A pipeline controller working on a console in Columbus, Ohio, noted the pressure increase in a pipeline in Lawrence, Massachusetts, one of the three cities where the fires occurred, said Sumwalt CNN's Alison Kosik. He did not say when the pressure increase was noticed.
"Of course we will interview this pipeline controller," he said.
On Saturday, Massachusetts Governor Charlie Baker said most people who had to evacuate their homes in Lawrence, Andover and North Andover could go home on Sunday mornings.
"More than 5,000 customers have restored their power supply, and we expect the vast majority of remaining homes to be finished and cleared for gas tonight," Baker said. "People, unless something unforeseen happens, should be able to return to their homes at 7am tomorrow morning."
The NTSB, which is being investigated for transportation – in this case natural gas – arrived in Massachusetts on Friday morning to investigate the fires and gas explosions and will also study the system operations, operations and safety culture of Columbia Gas and its parent company NiSource , as well as a timeline of events surrounding the fires.
"We are very interested in understanding the operations of Columbia Gas and will review their records, compliance with procedures, procedures, training and oversight of their contractors," Sumwalt said Saturday.
Sumwalt also noted that there are 14 gas regulators in the area and investigators plan to test all of them and make sure they all work properly. He expects the NTSB investigators to stay on the ground for seven to ten days while collecting perishable evidence and conducting interviews.
"Our mission is to find out what happened so we can stop it from happening again," Sumwalt said.
Sumwalt said that they will work to identify a cause for the incident and prepare a preliminary report, but that a full, detailed report on the exact reason for a period of up to two years may be incomplete.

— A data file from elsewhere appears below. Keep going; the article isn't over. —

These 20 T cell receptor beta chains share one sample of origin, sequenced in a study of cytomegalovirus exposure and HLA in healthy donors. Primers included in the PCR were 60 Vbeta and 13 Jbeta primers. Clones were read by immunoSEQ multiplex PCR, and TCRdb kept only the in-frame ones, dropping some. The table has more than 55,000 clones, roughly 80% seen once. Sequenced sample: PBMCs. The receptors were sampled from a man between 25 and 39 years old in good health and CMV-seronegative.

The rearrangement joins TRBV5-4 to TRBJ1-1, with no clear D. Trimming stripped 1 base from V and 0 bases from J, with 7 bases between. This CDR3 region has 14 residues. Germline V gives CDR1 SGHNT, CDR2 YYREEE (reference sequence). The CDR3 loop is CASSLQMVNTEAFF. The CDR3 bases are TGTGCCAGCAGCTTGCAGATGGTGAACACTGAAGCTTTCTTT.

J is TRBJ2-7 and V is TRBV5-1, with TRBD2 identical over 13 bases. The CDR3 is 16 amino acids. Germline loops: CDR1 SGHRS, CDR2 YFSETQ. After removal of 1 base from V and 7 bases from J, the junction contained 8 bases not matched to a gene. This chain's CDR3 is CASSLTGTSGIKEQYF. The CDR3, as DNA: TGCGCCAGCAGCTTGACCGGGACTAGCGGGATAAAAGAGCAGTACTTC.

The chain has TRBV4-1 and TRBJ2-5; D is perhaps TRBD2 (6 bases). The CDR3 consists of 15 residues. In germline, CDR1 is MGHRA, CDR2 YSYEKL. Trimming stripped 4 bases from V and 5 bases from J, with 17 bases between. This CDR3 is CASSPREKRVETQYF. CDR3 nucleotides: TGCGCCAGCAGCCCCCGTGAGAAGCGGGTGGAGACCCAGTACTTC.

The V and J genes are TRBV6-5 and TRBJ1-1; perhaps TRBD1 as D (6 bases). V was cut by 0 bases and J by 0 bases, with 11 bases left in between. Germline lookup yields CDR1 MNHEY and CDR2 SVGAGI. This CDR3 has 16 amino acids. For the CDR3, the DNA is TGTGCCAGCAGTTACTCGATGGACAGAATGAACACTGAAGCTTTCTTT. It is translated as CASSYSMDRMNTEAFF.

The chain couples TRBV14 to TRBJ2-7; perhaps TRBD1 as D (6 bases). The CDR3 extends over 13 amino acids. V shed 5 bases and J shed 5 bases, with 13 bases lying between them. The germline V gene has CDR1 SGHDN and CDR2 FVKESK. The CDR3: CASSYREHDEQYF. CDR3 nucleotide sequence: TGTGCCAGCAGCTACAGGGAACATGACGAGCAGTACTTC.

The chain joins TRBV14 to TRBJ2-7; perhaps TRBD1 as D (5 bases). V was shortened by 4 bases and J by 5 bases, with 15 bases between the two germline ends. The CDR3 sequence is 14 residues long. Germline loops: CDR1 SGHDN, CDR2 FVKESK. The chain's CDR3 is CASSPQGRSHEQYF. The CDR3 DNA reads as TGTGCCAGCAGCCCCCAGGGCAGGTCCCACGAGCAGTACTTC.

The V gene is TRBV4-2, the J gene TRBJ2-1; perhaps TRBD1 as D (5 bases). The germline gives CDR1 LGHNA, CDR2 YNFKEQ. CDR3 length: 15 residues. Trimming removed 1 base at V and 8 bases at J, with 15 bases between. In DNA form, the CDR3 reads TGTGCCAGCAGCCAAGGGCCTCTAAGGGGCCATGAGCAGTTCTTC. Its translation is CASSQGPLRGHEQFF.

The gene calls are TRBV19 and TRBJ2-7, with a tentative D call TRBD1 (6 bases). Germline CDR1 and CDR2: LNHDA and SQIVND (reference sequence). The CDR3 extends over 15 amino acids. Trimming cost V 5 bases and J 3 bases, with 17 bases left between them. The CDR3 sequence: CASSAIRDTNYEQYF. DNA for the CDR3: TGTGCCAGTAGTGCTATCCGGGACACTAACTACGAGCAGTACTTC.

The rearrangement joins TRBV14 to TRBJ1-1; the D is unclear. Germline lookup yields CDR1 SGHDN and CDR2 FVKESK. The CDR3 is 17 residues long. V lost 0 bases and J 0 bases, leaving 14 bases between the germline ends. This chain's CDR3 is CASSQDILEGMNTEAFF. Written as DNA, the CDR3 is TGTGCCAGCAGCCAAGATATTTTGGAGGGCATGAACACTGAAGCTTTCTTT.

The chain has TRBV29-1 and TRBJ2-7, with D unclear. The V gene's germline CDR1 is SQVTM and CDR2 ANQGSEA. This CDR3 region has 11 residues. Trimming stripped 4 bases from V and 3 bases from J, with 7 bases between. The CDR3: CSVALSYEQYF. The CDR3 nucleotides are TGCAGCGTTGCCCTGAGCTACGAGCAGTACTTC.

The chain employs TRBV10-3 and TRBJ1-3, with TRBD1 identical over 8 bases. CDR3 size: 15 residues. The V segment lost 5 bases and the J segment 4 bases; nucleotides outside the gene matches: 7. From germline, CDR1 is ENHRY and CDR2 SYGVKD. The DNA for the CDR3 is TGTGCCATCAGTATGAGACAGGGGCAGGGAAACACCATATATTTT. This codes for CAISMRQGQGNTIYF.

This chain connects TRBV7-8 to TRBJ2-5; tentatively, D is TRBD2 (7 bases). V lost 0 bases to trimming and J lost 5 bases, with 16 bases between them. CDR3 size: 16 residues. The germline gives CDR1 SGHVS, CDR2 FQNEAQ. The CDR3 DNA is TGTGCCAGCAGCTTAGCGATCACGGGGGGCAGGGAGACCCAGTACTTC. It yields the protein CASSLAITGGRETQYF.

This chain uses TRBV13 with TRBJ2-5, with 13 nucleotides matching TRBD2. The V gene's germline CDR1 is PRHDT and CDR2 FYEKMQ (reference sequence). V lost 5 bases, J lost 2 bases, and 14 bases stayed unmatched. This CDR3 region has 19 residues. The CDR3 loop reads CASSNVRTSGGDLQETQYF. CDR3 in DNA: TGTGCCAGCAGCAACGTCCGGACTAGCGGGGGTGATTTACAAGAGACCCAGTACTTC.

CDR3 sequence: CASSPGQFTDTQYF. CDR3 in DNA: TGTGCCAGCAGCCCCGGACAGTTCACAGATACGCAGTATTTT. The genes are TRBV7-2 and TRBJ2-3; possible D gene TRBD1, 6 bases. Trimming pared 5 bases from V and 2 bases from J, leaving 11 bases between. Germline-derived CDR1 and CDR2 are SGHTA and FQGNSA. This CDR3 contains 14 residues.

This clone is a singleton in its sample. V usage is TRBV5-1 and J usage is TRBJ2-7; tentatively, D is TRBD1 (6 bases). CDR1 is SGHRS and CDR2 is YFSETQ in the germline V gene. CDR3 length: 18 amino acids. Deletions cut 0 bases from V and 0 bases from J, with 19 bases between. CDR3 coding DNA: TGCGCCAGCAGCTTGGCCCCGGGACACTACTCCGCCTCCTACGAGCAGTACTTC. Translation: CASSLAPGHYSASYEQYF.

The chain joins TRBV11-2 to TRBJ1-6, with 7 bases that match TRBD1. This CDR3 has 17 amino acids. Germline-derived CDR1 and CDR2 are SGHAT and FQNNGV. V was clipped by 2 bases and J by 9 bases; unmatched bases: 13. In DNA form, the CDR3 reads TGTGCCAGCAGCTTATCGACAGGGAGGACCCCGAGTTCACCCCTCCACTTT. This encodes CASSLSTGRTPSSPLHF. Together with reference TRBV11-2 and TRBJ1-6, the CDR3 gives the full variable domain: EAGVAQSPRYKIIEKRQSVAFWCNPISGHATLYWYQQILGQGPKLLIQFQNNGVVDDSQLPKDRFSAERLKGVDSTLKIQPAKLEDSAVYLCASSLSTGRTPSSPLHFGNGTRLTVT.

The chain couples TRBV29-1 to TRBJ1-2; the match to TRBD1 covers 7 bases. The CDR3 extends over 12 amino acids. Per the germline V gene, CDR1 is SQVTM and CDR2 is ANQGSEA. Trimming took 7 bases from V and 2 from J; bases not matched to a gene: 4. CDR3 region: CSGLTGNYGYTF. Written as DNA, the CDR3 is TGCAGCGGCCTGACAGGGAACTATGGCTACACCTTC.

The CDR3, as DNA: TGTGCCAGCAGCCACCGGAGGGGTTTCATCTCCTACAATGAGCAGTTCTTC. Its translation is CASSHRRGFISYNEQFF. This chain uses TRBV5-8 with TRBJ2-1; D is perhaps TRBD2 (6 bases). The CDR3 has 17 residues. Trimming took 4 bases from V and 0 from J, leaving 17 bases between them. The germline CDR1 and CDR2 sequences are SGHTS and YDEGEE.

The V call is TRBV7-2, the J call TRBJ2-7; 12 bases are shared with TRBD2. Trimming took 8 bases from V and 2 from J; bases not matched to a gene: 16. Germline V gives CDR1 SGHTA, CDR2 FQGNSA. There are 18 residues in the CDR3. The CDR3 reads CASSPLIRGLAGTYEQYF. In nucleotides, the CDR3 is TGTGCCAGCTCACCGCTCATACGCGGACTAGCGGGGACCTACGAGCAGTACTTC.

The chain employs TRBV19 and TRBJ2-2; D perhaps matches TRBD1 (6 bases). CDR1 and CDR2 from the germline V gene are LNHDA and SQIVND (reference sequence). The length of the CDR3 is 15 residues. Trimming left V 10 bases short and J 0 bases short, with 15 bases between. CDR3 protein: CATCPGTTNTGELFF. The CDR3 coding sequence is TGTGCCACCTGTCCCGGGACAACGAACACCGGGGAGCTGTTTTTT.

There was no evidence at this time that anything was wrong with the fires, Sumwalt said.
At a press conference on Saturday night, Baker said her recovery has three phases:
• Bring people safely to their homes and restore electricity.
• Assessment of the damage to the low-pressure gas system in the affected area.
• Technicians and other experts check every device that distributes gas.
He called home the returnees to inspect all their devices using natural gas and call the authorities if something was wrong.
Gas pipelines were closed in the three cities. Hundreds of natural gas technicians were scheduled to go to the cities in the coming days to resume gas operation, state officials said.
Jeff Hall, spokesman for the Red Cross, said that on Friday after the explosions and fires on Thursday night, nearly 400 people were in shelters.
"The evacuations are in the thousands," Hall said Friday, adding that he expected many residents to live with friends and families in the area.
Lawrence Mayor Dan Rivera said there are about a dozen families "permanently expelled".
Eversource tweeted on Saturday that it was working to shut down more than 8,000 gas meters, and the company said it predicted on Saturday night that "this critical first phase will be essentially completed".
On Friday, the governor said Columbia was "just insufficiently prepared" to effectively manage relief efforts.
Rivera said of the company, "It just seemed like nobody was responsible, like they were in the weeds, and they've never seen it before."
Utility President Steve Bryant later defended the company's performance, saying the company remained in constant contact with state and federal officials.
"I would say we made that happen as fast as we can," he told reporters. "I do not think anyone else who did that would have been lower than we are at the moment."
Bryant expressed his condolences to the victim's family, apologized for the inconvenience to customers, and said the company "provides all resources that we may be able to repair."
It looked like Armageddon & # 39; s
Thursday night, as homes went up in flames by gas fires, Andover Fire Rescue chief Michael B. Mansfield said the scene "looked like Armageddon."
As pressure for the gas company's representatives swelled to provide answers, Sens. Ed Markey and Elizabeth Warren of Massachusetts called for a congressional hearing on the explosions and fires.
Utility is working with officials to investigate this incident
Columbia Gas Transmission was owned by NiSource until 2015 when the company was spun off into the Columbia Pipeline Group. Later, this company became part of TransCanada.
According to its website, NiSource is one of the largest natural gas providers in the United States and serves more than 3.4 million customers in seven states. The company also provides power, generation and transmission services to nearly 500,000 customers in northern Indiana.
CNN's Lauren del Valle, Laura Ly, Mark Morales, Rob Frehse and Kristina Sgueglia all contributed to the report.